In the last installment we explored a few reasons why we plant cover crops (those green fields in the winter).
Now let’s look a little deeper.
I will reiterate that while we are talking about agricultural fields here, the same applies to any soil activity. This would include gardens, disturbed soil for building purposes, gas line installation, etc.
Two things that we know hurt soil productivity are tillage and not having something growing in it at all times.
Think about it.
If we grow crops, we use 4-5 months a year to produce something. That is not even half of the year. Any business is hard to run if you attend to it 40% of the time. We are learning the value of making it productive year-around.
How many totally free energy sources do we have? I am sure I can get some arguments here, but I will say one. The sun. The sun is one of the absolute necessities of life. Plants need it to sustain life and grow (photosynthesis). We need it for a lot of other things, but we also require plant growth to sustain our own lives.
Having said that, there are an unimaginable number of organisms in the soil that also rely on this system to survive. The one number we hear all the time is that there are more microbes in one teaspoon of (good) soil than there are people on this earth (8 billion, or so). Wow, one teaspoon? There is a lot going on in good, healthy soil.
But to keep it healthy, we need the sun to produce living things (plants) so that soil microbes have something living to feed on for themselves. If that field/garden is dead for 7-8 months each year, then all the critters are dead too. If that is allowed to happen, then we have a lot fewer “workers” in the soil trying to help us produce that crop.
These microbes are good things, but if we starve them for eight months, they won’t be around to help. The easiest example — earthworms. Earthworms are THE be-all, end-all when it comes to soil health. Have you ever dug around in a garden that gets tilled every year? And maybe you even till between rows during the season for weed control How many worms do you find? Not many, if any.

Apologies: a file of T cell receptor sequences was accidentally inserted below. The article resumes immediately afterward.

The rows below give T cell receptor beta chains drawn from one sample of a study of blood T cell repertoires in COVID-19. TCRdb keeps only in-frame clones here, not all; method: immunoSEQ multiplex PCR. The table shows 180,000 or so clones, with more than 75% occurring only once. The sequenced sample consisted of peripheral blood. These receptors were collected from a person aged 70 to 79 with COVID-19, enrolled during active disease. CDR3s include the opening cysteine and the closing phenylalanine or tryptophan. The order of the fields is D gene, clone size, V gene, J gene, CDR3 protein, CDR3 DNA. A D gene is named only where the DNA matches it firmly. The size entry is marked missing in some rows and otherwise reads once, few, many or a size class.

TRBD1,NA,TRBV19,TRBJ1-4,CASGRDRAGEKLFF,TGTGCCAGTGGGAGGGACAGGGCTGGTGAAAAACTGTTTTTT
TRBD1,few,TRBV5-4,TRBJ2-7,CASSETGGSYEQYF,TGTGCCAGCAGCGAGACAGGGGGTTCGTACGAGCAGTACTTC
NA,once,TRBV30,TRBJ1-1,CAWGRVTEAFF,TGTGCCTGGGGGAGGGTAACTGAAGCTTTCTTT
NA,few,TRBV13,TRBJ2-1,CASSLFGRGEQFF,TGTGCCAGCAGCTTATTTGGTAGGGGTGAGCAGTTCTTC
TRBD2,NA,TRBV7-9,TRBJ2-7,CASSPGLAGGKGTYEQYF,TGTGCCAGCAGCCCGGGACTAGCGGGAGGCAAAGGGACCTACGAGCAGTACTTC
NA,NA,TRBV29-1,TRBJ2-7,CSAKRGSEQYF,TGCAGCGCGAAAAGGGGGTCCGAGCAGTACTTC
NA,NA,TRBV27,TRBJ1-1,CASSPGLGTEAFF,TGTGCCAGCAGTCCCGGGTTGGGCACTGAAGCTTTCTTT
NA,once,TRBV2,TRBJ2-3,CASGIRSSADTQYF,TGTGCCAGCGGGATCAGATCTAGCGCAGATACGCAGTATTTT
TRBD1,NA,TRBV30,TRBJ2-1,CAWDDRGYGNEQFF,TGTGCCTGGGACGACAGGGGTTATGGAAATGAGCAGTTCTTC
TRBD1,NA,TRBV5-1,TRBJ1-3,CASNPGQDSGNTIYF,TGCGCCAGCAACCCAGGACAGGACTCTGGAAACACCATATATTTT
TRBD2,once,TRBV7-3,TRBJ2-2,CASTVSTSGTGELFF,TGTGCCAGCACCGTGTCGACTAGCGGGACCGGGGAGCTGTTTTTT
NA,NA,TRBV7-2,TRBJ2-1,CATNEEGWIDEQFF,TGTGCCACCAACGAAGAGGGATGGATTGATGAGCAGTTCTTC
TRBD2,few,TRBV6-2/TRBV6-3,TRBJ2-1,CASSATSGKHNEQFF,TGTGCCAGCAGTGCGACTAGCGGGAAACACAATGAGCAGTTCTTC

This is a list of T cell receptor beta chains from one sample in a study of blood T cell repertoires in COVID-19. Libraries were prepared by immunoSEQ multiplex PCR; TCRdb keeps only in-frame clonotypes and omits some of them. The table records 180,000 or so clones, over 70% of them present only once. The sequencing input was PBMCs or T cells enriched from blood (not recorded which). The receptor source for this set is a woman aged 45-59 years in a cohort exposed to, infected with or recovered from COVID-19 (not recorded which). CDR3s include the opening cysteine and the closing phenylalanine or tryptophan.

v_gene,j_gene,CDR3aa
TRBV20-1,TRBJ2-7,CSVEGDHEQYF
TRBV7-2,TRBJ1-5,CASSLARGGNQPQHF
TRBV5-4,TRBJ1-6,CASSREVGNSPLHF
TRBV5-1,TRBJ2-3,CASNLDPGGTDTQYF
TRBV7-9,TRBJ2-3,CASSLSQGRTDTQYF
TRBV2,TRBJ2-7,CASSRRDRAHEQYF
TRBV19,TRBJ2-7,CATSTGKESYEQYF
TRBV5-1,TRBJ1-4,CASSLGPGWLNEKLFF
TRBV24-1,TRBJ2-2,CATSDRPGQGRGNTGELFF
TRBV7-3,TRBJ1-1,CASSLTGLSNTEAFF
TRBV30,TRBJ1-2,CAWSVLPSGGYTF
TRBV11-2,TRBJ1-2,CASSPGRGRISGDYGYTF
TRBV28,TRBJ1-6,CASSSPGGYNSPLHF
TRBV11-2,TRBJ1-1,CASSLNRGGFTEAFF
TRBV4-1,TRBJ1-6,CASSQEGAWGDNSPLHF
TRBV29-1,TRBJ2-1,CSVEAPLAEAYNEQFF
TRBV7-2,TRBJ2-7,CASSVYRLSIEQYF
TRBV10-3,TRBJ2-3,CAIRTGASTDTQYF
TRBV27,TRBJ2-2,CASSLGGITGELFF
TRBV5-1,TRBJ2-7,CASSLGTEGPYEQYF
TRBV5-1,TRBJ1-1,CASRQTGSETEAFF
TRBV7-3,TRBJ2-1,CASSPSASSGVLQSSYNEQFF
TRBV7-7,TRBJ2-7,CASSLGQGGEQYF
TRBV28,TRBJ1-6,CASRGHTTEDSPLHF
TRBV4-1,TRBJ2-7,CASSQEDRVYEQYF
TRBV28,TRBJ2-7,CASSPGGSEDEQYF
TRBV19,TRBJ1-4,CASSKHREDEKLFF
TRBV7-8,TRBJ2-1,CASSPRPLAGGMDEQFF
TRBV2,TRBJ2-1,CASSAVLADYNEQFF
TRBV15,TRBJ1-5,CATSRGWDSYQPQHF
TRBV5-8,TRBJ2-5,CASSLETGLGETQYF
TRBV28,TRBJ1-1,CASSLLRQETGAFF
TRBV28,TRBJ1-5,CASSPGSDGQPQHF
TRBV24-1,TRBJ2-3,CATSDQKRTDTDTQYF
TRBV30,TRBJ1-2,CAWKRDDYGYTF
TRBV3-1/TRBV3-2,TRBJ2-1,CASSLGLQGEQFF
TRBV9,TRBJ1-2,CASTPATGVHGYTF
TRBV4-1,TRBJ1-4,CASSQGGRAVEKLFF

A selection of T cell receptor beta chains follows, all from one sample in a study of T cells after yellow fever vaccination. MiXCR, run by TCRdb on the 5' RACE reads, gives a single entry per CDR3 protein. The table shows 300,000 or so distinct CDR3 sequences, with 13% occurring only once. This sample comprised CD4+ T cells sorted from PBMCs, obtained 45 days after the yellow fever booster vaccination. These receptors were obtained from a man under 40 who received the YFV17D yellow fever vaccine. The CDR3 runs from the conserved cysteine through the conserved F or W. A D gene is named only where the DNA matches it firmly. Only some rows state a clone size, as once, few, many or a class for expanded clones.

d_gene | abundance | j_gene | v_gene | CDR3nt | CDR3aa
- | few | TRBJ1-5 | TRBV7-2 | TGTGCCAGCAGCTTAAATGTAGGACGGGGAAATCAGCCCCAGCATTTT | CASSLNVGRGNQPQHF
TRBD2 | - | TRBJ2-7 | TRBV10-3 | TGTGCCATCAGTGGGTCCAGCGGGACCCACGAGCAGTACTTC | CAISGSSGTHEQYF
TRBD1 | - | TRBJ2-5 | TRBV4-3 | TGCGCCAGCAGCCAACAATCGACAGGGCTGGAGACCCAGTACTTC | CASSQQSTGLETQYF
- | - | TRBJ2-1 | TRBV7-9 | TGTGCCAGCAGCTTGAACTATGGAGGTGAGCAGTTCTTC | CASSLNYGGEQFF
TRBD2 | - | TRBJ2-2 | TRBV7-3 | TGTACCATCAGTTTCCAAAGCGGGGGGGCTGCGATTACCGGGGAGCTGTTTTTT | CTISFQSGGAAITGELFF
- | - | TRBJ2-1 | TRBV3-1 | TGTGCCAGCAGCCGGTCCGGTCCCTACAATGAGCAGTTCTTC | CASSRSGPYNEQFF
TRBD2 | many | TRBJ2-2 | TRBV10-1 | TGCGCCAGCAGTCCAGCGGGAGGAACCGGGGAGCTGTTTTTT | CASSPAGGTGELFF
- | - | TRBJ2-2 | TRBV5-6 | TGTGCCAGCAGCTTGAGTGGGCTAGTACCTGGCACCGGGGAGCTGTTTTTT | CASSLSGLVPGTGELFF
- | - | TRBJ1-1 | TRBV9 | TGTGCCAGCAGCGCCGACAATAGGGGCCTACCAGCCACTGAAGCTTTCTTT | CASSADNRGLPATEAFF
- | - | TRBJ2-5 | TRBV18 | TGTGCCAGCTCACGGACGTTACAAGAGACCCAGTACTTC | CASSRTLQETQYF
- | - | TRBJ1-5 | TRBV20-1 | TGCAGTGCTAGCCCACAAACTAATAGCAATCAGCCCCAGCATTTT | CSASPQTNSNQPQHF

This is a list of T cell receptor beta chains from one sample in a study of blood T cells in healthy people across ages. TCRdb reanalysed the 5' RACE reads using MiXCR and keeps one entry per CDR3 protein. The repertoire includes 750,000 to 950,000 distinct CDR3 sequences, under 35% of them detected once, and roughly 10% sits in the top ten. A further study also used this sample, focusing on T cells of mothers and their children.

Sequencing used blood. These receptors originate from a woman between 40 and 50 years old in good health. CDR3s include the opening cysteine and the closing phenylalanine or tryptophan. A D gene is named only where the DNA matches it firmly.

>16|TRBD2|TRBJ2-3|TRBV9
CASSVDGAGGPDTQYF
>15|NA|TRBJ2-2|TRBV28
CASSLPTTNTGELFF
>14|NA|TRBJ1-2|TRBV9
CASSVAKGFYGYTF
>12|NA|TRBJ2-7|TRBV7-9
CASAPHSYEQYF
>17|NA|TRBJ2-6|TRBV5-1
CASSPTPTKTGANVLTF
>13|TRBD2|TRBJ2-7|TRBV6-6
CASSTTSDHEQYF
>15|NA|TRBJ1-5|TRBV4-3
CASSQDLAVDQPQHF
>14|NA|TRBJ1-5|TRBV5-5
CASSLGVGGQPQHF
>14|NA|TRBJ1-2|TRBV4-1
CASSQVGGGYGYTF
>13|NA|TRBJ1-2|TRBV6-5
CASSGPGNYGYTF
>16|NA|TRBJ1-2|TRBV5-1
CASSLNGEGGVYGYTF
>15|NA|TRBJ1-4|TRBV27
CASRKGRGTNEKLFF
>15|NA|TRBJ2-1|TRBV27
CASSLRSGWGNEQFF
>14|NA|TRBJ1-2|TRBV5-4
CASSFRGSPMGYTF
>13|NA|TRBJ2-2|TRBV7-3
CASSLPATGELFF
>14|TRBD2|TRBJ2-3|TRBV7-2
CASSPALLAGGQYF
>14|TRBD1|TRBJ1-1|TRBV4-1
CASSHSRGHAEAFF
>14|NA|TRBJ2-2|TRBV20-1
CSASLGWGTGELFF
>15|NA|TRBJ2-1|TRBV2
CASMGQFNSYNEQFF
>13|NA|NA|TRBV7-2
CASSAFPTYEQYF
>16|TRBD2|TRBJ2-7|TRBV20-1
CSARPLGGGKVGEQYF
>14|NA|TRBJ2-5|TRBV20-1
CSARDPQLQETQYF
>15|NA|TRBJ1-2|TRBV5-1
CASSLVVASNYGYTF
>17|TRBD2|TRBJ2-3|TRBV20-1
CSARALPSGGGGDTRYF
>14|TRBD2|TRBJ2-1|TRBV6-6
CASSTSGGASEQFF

I can show you ag fields where you can hardly walk through them without stepping on worms. Worms create mixing of soil, breaking down of organic matter (nutrients for your plants), holes for water to infiltrate into the ground quickly, etc. We need them. If we till all the time, we destroy their holes. Newborns will not have enough energy reserve to ever get to the surface (without soil structure). They die before they even have a chance.
Growing plants help feed the biology to create structure and sustain good soil life. Those roots create channels and air pockets for microbes to use and hold water. They exude substances that keep the soil “glued” together. They help with erosion, which is maybe the most important reason to use them in Bradford County. They can help break up compaction, produce nitrogen for the next crop, give soil tilth, make fields less muddy which helps hold equipment up better, and so much more.
Stay tuned as we explore these benefits.
The Bradford County Conservation District is committed to helping people manage resources wisely. You can visit the Bradford County Conservation District at 200 Lake Rd in Wysox across from the Wysox Fire Hall. Contact us at (570) 485-3144 or visit our web page at www.bccdpa.com.